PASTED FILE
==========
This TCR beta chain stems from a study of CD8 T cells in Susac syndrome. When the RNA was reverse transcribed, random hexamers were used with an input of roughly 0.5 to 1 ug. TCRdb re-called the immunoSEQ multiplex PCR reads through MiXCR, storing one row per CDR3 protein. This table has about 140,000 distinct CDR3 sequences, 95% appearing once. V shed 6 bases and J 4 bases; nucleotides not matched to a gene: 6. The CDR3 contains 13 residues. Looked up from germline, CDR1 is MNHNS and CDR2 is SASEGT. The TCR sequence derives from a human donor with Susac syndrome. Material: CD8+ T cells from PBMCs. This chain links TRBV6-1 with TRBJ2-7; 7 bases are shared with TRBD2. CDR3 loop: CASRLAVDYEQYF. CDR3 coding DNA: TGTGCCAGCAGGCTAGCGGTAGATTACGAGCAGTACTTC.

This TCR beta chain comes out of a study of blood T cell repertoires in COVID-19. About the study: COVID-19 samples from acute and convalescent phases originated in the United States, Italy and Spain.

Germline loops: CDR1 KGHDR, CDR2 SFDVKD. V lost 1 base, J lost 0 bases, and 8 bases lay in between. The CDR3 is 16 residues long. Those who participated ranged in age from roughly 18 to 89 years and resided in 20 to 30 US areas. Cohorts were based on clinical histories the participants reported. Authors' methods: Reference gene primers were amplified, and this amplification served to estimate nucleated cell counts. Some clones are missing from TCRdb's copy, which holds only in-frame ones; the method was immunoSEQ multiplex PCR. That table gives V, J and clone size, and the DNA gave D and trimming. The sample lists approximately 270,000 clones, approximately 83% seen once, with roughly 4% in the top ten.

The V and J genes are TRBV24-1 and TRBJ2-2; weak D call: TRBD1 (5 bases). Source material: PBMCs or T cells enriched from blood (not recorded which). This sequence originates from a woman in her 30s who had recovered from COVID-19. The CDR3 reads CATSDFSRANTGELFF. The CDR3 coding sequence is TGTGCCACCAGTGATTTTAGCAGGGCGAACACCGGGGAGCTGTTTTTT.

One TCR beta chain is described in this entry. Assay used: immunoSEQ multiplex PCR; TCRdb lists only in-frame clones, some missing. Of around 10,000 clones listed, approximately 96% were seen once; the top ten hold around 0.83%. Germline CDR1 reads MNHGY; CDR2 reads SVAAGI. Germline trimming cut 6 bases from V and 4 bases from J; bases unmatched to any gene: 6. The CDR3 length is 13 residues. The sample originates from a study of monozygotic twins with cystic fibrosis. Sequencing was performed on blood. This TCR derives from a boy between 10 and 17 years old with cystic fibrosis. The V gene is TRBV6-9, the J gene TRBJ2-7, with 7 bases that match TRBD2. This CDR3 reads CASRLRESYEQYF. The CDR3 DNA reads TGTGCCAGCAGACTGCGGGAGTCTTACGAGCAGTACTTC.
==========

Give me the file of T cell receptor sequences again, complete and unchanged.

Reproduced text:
This TCR beta chain stems from a study of CD8 T cells in Susac syndrome. When the RNA was reverse transcribed, random hexamers were used with an input of roughly 0.5 to 1 ug. TCRdb re-called the immunoSEQ multiplex PCR reads through MiXCR, storing one row per CDR3 protein. This table has about 140,000 distinct CDR3 sequences, 95% appearing once. V shed 6 bases and J 4 bases; nucleotides not matched to a gene: 6. The CDR3 contains 13 residues. Looked up from germline, CDR1 is MNHNS and CDR2 is SASEGT. The TCR sequence derives from a human donor with Susac syndrome. Material: CD8+ T cells from PBMCs. This chain links TRBV6-1 with TRBJ2-7; 7 bases are shared with TRBD2. CDR3 loop: CASRLAVDYEQYF. CDR3 coding DNA: TGTGCCAGCAGGCTAGCGGTAGATTACGAGCAGTACTTC.

This TCR beta chain comes out of a study of blood T cell repertoires in COVID-19. About the study: COVID-19 samples from acute and convalescent phases originated in the United States, Italy and Spain.

Germline loops: CDR1 KGHDR, CDR2 SFDVKD. V lost 1 base, J lost 0 bases, and 8 bases lay in between. The CDR3 is 16 residues long. Those who participated ranged in age from roughly 18 to 89 years and resided in 20 to 30 US areas. Cohorts were based on clinical histories the participants reported. Authors' methods: Reference gene primers were amplified, and this amplification served to estimate nucleated cell counts. Some clones are missing from TCRdb's copy, which holds only in-frame ones; the method was immunoSEQ multiplex PCR. That table gives V, J and clone size, and the DNA gave D and trimming. The sample lists approximately 270,000 clones, approximately 83% seen once, with roughly 4% in the top ten.

The V and J genes are TRBV24-1 and TRBJ2-2; weak D call: TRBD1 (5 bases). Source material: PBMCs or T cells enriched from blood (not recorded which). This sequence originates from a woman in her 30s who had recovered from COVID-19. The CDR3 reads CATSDFSRANTGELFF. The CDR3 coding sequence is TGTGCCACCAGTGATTTTAGCAGGGCGAACACCGGGGAGCTGTTTTTT.

One TCR beta chain is described in this entry. Assay used: immunoSEQ multiplex PCR; TCRdb lists only in-frame clones, some missing. Of around 10,000 clones listed, approximately 96% were seen once; the top ten hold around 0.83%. Germline CDR1 reads MNHGY; CDR2 reads SVAAGI. Germline trimming cut 6 bases from V and 4 bases from J; bases unmatched to any gene: 6. The CDR3 length is 13 residues. The sample originates from a study of monozygotic twins with cystic fibrosis. Sequencing was performed on blood. This TCR derives from a boy between 10 and 17 years old with cystic fibrosis. The V gene is TRBV6-9, the J gene TRBJ2-7, with 7 bases that match TRBD2. This CDR3 reads CASRLRESYEQYF. The CDR3 DNA reads TGTGCCAGCAGACTGCGGGAGTCTTACGAGCAGTACTTC.